Venezuela stands to lose US-based oil refineries

…following court decision in favour of Canadian mining company

There appears to be no end in sight to the political and economic woes of the government of Venezuela’s President Nicholas Maduro. Among the Bolivarian Republic’s more recent trials was the disclosure in sections of the international media that the Canadian gold-mining company Crystallex had won the right to go after Venezuela’s prized oil refineries in the United States in its quest to collect US$1.4 billion it lost in a takeover by the late President Hugo Chavez ten years ago.

The takeover of Crystallex was part of a wider acquisition of foreign assets by Chavez as part of his administration’s Bolivarian revolution and last week’s court ruling in the United States Federal District Court in Delaware means that Venezuela now stands to lose one of its more valuable assets outside the country.

 Long considered to be one of the major players in the global gold mining industry the Venezuelan government, earlier this year, disclosed plans to achieve an annual production of 1.2 million ounces of gold for the next three to 18 years though the current crisis confronting the country may cast doubts on those projections. The country is believed to have the fourth largest gold mine in the world situated in a small area within the Orinoco Mining Arc, in the state of Bolívar though it still failed to ‘make’ the top fifteen gold producers in the world in 2017.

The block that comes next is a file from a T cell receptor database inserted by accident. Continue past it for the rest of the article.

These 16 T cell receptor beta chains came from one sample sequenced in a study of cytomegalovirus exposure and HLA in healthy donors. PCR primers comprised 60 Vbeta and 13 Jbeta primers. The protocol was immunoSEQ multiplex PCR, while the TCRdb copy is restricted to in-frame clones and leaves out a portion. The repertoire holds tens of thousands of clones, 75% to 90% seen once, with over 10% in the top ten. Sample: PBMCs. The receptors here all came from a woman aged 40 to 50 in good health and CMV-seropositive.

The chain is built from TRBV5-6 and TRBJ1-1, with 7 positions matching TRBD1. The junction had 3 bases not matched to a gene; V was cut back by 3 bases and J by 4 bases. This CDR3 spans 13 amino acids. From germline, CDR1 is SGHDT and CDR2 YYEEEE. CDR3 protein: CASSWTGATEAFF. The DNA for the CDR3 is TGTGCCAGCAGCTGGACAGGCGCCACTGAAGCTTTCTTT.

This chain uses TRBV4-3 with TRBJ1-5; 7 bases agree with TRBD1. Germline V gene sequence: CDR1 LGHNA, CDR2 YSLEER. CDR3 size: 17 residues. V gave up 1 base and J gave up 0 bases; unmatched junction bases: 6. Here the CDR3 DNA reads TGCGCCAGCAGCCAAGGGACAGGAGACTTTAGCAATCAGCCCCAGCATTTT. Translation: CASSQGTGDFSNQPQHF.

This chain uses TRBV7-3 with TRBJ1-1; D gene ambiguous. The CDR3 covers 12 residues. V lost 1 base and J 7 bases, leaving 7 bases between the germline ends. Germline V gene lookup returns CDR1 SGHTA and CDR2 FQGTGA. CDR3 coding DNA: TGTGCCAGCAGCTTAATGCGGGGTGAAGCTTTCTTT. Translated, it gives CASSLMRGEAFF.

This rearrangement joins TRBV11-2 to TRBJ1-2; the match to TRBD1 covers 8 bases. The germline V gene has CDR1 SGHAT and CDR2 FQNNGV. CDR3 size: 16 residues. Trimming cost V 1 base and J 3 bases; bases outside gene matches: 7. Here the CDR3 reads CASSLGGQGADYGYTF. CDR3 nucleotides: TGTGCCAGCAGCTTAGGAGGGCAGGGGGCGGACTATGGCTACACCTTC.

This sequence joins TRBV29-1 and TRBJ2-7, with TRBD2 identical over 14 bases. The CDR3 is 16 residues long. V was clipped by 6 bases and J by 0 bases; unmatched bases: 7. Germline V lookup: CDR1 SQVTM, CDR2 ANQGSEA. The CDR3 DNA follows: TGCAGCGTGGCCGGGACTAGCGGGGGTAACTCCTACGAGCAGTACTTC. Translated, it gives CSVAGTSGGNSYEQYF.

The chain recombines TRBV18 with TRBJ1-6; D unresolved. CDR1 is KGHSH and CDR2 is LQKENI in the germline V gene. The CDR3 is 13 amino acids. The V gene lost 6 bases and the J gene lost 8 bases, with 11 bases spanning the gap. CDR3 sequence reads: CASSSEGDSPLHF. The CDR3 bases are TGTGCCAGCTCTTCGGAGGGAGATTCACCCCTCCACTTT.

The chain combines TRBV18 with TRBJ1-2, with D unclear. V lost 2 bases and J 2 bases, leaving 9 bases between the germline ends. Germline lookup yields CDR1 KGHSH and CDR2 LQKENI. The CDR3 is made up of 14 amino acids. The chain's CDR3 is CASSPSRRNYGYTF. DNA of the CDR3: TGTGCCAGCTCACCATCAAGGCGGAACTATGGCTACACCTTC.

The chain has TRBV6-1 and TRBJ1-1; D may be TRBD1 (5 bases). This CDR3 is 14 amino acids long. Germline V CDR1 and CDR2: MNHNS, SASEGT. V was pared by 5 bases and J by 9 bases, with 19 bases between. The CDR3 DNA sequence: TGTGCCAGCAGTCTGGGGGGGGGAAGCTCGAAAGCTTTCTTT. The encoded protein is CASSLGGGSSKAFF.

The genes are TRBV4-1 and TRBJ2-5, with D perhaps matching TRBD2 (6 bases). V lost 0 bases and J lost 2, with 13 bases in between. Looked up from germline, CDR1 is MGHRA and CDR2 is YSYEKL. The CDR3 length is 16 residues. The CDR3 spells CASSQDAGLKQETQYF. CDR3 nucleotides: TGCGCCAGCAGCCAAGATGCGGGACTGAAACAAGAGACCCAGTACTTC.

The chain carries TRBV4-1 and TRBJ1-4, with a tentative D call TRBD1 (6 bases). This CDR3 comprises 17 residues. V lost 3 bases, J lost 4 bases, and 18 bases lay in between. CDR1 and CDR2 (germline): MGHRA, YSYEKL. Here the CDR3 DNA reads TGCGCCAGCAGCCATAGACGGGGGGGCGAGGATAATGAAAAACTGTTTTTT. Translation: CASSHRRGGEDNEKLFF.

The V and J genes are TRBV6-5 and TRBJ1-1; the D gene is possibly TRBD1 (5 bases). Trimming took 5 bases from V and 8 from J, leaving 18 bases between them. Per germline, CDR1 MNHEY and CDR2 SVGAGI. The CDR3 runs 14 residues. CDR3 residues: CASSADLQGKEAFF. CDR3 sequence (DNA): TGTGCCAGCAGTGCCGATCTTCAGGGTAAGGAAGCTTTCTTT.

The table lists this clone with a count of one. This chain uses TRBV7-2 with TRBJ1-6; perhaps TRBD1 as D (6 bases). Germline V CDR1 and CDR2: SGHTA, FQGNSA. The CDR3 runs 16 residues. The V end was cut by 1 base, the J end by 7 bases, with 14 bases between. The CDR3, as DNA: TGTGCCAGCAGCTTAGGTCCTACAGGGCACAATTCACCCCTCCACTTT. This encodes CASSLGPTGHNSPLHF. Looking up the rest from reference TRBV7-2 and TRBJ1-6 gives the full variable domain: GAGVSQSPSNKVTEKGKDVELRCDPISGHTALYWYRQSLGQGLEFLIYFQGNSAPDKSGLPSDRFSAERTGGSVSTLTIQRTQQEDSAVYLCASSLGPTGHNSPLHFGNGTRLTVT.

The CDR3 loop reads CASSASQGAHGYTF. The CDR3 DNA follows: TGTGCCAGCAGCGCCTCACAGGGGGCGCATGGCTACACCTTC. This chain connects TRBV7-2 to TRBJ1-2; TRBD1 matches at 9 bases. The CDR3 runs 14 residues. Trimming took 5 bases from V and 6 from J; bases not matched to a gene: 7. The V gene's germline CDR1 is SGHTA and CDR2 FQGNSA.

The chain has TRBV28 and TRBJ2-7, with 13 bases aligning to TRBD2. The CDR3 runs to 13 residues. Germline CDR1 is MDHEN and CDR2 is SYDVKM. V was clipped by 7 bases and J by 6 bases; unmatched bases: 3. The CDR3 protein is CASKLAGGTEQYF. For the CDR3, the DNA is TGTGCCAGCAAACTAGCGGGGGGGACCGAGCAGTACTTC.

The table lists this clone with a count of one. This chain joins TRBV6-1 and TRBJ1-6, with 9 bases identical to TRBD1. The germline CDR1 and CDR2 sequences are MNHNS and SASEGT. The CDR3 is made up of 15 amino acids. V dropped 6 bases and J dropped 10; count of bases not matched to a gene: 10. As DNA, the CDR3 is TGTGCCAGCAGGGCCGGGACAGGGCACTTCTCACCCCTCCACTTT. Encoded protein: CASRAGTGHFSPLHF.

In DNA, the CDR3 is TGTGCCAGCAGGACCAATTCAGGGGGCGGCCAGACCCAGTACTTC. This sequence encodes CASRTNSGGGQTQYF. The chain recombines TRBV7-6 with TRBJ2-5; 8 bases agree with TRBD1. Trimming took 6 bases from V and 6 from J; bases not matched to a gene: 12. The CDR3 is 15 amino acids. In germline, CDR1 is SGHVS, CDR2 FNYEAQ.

Venezuela’s gold reserves decreased to 150 tonnes in the second quarter of this year from 184.90 tonnes in the first quarter.

Gold Reserves in Venezuela averaged 332.15 tonnes from 2000 until 2018, reaching an all-time high of 372.93 tonnes in the third quarter of 2011 and a record low of 150 tonnes in the second quarter of 2018.

 Chavez in early 2009 announced Venezuela’s takeover of the Canadian mining operations in Bolivar state, having accused mining companies of damaging the environment and violating workers’ rights.

Crystallex spent years trying to negotiate a deal with Venezuela before making its case in 2011 to a World Bank arbitration panel, which sided with the Canadian firm, despite Venezuela’s vigorous fight.

 If the order is executed Venezuela could be forced to liquidate it to make good on the court order.

 The gold mining region once operated by Crystallex is now reportedly largely under the control of rogue miners who employ dangerous and unfriendly gold recovery methods in what has become a dangerous, conflict-ridden part of the country.

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